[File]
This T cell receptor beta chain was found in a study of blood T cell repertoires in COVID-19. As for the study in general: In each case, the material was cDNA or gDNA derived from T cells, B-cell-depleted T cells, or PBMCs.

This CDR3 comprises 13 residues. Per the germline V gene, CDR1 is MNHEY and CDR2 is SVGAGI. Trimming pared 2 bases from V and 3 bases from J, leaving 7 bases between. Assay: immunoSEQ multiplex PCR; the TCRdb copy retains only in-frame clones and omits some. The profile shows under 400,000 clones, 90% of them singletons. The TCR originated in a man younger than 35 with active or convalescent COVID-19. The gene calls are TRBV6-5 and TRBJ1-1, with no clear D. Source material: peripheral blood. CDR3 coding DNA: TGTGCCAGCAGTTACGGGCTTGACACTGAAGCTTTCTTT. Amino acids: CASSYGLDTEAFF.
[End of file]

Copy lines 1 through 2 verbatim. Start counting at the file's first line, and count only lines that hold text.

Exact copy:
This T cell receptor beta chain was found in a study of blood T cell repertoires in COVID-19. As for the study in general: In each case, the material was cDNA or gDNA derived from T cells, B-cell-depleted T cells, or PBMCs.

This CDR3 comprises 13 residues. Per the germline V gene, CDR1 is MNHEY and CDR2 is SVGAGI. Trimming pared 2 bases from V and 3 bases from J, leaving 7 bases between. Assay: immunoSEQ multiplex PCR; the TCRdb copy retains only in-frame clones and omits some. The profile shows under 400,000 clones, 90% of them singletons. The TCR originated in a man younger than 35 with active or convalescent COVID-19. The gene calls are TRBV6-5 and TRBJ1-1, with no clear D. Source material: peripheral blood. CDR3 coding DNA: TGTGCCAGCAGTTACGGGCTTGACACTGAAGCTTTCTTT. Amino acids: CASSYGLDTEAFF.